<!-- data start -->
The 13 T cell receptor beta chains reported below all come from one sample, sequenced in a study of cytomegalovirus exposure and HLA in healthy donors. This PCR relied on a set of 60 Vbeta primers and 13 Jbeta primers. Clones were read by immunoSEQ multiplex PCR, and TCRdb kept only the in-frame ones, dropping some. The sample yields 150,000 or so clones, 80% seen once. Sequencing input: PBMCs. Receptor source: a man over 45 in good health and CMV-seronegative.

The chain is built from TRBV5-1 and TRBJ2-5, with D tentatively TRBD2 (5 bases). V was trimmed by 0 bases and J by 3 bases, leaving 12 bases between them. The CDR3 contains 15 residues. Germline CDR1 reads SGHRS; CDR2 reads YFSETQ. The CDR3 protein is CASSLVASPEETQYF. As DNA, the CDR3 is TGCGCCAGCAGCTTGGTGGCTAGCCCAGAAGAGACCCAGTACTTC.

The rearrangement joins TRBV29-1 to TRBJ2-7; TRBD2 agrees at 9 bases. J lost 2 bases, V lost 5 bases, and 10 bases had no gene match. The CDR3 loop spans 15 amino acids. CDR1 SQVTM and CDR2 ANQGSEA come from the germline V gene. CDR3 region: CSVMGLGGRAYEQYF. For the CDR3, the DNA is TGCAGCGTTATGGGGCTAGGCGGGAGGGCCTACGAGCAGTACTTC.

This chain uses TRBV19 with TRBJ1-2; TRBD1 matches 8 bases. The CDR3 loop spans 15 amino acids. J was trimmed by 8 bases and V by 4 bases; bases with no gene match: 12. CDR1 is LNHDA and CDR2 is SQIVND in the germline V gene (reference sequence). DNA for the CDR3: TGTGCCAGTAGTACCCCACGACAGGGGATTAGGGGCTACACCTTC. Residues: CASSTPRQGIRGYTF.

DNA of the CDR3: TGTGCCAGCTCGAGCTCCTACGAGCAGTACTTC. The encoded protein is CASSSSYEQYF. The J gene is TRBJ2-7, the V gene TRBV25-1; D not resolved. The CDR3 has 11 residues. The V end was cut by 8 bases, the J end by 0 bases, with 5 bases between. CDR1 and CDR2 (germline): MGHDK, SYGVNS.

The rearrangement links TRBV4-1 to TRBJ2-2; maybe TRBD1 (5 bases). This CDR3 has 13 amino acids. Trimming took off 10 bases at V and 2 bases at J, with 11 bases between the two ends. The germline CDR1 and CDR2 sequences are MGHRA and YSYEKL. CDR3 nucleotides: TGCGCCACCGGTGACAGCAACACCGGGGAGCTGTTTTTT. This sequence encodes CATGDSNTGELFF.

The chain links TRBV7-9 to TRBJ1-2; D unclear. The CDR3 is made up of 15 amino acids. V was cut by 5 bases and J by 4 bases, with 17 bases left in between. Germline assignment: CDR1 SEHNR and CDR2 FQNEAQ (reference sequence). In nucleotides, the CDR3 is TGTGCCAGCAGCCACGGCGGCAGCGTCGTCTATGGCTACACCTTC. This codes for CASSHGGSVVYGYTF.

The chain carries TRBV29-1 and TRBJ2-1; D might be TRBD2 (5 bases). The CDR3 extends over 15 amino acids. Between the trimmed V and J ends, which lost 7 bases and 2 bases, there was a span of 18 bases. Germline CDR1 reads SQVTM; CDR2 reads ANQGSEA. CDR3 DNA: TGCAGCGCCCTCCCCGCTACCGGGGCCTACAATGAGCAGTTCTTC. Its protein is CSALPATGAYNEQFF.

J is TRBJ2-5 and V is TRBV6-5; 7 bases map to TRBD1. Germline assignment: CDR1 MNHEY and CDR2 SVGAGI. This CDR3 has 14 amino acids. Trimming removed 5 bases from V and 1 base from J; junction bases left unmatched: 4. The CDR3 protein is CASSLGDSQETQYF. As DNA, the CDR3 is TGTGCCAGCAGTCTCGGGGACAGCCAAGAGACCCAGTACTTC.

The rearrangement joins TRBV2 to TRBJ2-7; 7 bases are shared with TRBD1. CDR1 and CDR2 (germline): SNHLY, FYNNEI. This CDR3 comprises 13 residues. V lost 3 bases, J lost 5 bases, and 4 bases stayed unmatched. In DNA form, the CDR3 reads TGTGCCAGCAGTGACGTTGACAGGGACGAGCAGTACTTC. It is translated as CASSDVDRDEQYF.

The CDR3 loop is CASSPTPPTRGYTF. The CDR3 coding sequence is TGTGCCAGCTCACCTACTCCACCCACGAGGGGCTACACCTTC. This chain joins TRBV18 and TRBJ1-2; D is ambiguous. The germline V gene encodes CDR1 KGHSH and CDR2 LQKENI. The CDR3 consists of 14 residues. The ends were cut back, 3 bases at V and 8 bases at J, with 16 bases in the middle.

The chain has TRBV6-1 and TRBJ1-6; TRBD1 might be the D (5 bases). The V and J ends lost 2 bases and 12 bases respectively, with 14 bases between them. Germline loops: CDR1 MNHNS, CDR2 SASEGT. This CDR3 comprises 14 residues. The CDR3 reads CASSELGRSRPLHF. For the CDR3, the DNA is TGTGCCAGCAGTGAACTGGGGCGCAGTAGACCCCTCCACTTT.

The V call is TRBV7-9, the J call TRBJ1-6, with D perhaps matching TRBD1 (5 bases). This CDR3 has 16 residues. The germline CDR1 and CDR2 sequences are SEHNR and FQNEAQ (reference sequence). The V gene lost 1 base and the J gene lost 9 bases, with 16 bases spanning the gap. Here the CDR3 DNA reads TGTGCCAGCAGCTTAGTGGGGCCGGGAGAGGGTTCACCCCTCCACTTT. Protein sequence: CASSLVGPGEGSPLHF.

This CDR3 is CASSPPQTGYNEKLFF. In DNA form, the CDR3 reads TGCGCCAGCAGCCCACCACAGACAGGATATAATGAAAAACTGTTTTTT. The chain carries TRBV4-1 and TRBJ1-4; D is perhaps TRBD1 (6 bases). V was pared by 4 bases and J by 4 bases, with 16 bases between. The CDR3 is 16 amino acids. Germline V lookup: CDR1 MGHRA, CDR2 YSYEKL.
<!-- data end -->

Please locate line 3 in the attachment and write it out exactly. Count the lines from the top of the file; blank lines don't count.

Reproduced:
The rearrangement joins TRBV29-1 to TRBJ2-7; TRBD2 agrees at 9 bases. J lost 2 bases, V lost 5 bases, and 10 bases had no gene match. The CDR3 loop spans 15 amino acids. CDR1 SQVTM and CDR2 ANQGSEA come from the germline V gene. CDR3 region: CSVMGLGGRAYEQYF. For the CDR3, the DNA is TGCAGCGTTATGGGGCTAGGCGGGAGGGCCTACGAGCAGTACTTC.